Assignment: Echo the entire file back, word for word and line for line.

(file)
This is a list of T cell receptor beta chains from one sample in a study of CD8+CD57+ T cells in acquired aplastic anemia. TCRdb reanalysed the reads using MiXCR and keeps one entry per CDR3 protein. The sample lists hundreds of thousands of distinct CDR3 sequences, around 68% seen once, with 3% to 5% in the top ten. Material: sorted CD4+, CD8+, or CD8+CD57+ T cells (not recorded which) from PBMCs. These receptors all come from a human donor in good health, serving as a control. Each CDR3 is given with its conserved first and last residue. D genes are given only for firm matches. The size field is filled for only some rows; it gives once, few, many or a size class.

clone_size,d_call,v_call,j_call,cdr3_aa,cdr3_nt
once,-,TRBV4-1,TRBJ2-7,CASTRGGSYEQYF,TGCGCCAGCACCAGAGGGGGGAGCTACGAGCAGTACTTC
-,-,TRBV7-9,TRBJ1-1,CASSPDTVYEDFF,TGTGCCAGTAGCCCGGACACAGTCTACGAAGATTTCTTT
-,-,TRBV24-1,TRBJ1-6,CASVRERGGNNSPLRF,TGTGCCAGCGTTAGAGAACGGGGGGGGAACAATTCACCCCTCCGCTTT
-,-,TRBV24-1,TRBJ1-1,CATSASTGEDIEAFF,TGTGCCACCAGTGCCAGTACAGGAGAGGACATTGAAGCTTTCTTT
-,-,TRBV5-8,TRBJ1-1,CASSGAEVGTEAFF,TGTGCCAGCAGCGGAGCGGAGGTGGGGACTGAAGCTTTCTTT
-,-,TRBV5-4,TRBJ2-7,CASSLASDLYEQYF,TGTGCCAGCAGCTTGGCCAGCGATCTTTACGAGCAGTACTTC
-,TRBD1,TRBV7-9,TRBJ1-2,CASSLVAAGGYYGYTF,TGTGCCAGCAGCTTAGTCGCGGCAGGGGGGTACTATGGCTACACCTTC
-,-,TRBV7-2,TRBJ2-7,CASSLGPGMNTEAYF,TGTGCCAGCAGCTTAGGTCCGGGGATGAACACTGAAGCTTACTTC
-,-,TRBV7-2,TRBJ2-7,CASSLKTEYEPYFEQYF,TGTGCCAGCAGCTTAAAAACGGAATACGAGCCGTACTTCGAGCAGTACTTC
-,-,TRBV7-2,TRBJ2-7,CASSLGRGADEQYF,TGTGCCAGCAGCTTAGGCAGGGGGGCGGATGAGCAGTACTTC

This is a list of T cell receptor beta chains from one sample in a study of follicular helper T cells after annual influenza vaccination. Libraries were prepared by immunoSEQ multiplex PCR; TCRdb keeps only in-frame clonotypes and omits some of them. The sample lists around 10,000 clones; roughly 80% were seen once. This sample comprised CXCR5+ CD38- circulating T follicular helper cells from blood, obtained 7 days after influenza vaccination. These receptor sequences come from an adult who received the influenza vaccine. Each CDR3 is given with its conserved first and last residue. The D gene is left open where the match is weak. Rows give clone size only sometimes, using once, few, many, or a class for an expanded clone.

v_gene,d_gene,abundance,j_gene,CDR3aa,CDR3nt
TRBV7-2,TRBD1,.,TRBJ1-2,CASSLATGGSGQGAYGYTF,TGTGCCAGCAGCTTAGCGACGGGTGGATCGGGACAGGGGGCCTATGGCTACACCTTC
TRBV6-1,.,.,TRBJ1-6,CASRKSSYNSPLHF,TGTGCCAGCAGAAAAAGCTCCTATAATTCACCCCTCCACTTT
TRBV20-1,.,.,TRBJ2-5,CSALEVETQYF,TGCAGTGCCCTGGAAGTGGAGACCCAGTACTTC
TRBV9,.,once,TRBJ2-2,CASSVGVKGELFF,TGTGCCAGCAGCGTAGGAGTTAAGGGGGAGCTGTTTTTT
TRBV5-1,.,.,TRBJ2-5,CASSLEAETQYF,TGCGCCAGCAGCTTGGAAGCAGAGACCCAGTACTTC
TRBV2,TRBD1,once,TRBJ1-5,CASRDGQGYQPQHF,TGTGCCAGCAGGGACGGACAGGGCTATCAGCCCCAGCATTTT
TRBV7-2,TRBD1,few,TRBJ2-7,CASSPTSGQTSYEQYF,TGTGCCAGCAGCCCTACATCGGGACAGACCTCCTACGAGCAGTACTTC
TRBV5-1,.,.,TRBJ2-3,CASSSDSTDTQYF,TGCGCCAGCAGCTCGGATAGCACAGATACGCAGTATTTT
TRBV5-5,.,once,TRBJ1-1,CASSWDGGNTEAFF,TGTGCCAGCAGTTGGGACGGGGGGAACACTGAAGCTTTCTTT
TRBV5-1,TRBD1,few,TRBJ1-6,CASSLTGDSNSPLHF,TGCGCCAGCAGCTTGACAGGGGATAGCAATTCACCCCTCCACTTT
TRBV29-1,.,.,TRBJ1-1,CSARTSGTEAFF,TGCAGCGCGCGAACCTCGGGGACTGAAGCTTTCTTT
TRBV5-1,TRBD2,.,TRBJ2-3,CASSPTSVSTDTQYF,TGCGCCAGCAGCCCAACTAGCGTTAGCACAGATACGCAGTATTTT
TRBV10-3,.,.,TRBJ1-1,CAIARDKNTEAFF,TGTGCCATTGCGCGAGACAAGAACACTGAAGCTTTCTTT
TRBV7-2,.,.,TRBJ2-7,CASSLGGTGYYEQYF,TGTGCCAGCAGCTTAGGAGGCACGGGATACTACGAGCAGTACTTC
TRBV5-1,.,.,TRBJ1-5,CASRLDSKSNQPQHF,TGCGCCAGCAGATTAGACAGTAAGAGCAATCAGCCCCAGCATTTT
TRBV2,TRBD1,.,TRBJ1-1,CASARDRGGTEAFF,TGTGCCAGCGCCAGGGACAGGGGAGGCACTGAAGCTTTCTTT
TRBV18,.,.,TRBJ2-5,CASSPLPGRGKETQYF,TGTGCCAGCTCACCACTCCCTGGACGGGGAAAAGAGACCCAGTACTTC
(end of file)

This is a list of T cell receptor beta chains from one sample in a study of CD8+CD57+ T cells in acquired aplastic anemia. TCRdb reanalysed the reads using MiXCR and keeps one entry per CDR3 protein. The sample lists hundreds of thousands of distinct CDR3 sequences, around 68% seen once, with 3% to 5% in the top ten. Material: sorted CD4+, CD8+, or CD8+CD57+ T cells (not recorded which) from PBMCs. These receptors all come from a human donor in good health, serving as a control. Each CDR3 is given with its conserved first and last residue. D genes are given only for firm matches. The size field is filled for only some rows; it gives once, few, many or a size class.

clone_size,d_call,v_call,j_call,cdr3_aa,cdr3_nt
once,-,TRBV4-1,TRBJ2-7,CASTRGGSYEQYF,TGCGCCAGCACCAGAGGGGGGAGCTACGAGCAGTACTTC
-,-,TRBV7-9,TRBJ1-1,CASSPDTVYEDFF,TGTGCCAGTAGCCCGGACACAGTCTACGAAGATTTCTTT
-,-,TRBV24-1,TRBJ1-6,CASVRERGGNNSPLRF,TGTGCCAGCGTTAGAGAACGGGGGGGGAACAATTCACCCCTCCGCTTT
-,-,TRBV24-1,TRBJ1-1,CATSASTGEDIEAFF,TGTGCCACCAGTGCCAGTACAGGAGAGGACATTGAAGCTTTCTTT
-,-,TRBV5-8,TRBJ1-1,CASSGAEVGTEAFF,TGTGCCAGCAGCGGAGCGGAGGTGGGGACTGAAGCTTTCTTT
-,-,TRBV5-4,TRBJ2-7,CASSLASDLYEQYF,TGTGCCAGCAGCTTGGCCAGCGATCTTTACGAGCAGTACTTC
-,TRBD1,TRBV7-9,TRBJ1-2,CASSLVAAGGYYGYTF,TGTGCCAGCAGCTTAGTCGCGGCAGGGGGGTACTATGGCTACACCTTC
-,-,TRBV7-2,TRBJ2-7,CASSLGPGMNTEAYF,TGTGCCAGCAGCTTAGGTCCGGGGATGAACACTGAAGCTTACTTC
-,-,TRBV7-2,TRBJ2-7,CASSLKTEYEPYFEQYF,TGTGCCAGCAGCTTAAAAACGGAATACGAGCCGTACTTCGAGCAGTACTTC
-,-,TRBV7-2,TRBJ2-7,CASSLGRGADEQYF,TGTGCCAGCAGCTTAGGCAGGGGGGCGGATGAGCAGTACTTC

This is a list of T cell receptor beta chains from one sample in a study of follicular helper T cells after annual influenza vaccination. Libraries were prepared by immunoSEQ multiplex PCR; TCRdb keeps only in-frame clonotypes and omits some of them. The sample lists around 10,000 clones; roughly 80% were seen once. This sample comprised CXCR5+ CD38- circulating T follicular helper cells from blood, obtained 7 days after influenza vaccination. These receptor sequences come from an adult who received the influenza vaccine. Each CDR3 is given with its conserved first and last residue. The D gene is left open where the match is weak. Rows give clone size only sometimes, using once, few, many, or a class for an expanded clone.

v_gene,d_gene,abundance,j_gene,CDR3aa,CDR3nt
TRBV7-2,TRBD1,.,TRBJ1-2,CASSLATGGSGQGAYGYTF,TGTGCCAGCAGCTTAGCGACGGGTGGATCGGGACAGGGGGCCTATGGCTACACCTTC
TRBV6-1,.,.,TRBJ1-6,CASRKSSYNSPLHF,TGTGCCAGCAGAAAAAGCTCCTATAATTCACCCCTCCACTTT
TRBV20-1,.,.,TRBJ2-5,CSALEVETQYF,TGCAGTGCCCTGGAAGTGGAGACCCAGTACTTC
TRBV9,.,once,TRBJ2-2,CASSVGVKGELFF,TGTGCCAGCAGCGTAGGAGTTAAGGGGGAGCTGTTTTTT
TRBV5-1,.,.,TRBJ2-5,CASSLEAETQYF,TGCGCCAGCAGCTTGGAAGCAGAGACCCAGTACTTC
TRBV2,TRBD1,once,TRBJ1-5,CASRDGQGYQPQHF,TGTGCCAGCAGGGACGGACAGGGCTATCAGCCCCAGCATTTT
TRBV7-2,TRBD1,few,TRBJ2-7,CASSPTSGQTSYEQYF,TGTGCCAGCAGCCCTACATCGGGACAGACCTCCTACGAGCAGTACTTC
TRBV5-1,.,.,TRBJ2-3,CASSSDSTDTQYF,TGCGCCAGCAGCTCGGATAGCACAGATACGCAGTATTTT
TRBV5-5,.,once,TRBJ1-1,CASSWDGGNTEAFF,TGTGCCAGCAGTTGGGACGGGGGGAACACTGAAGCTTTCTTT
TRBV5-1,TRBD1,few,TRBJ1-6,CASSLTGDSNSPLHF,TGCGCCAGCAGCTTGACAGGGGATAGCAATTCACCCCTCCACTTT
TRBV29-1,.,.,TRBJ1-1,CSARTSGTEAFF,TGCAGCGCGCGAACCTCGGGGACTGAAGCTTTCTTT
TRBV5-1,TRBD2,.,TRBJ2-3,CASSPTSVSTDTQYF,TGCGCCAGCAGCCCAACTAGCGTTAGCACAGATACGCAGTATTTT
TRBV10-3,.,.,TRBJ1-1,CAIARDKNTEAFF,TGTGCCATTGCGCGAGACAAGAACACTGAAGCTTTCTTT
TRBV7-2,.,.,TRBJ2-7,CASSLGGTGYYEQYF,TGTGCCAGCAGCTTAGGAGGCACGGGATACTACGAGCAGTACTTC
TRBV5-1,.,.,TRBJ1-5,CASRLDSKSNQPQHF,TGCGCCAGCAGATTAGACAGTAAGAGCAATCAGCCCCAGCATTTT
TRBV2,TRBD1,.,TRBJ1-1,CASARDRGGTEAFF,TGTGCCAGCGCCAGGGACAGGGGAGGCACTGAAGCTTTCTTT
TRBV18,.,.,TRBJ2-5,CASSPLPGRGKETQYF,TGTGCCAGCTCACCACTCCCTGGACGGGGAAAAGAGACCCAGTACTTC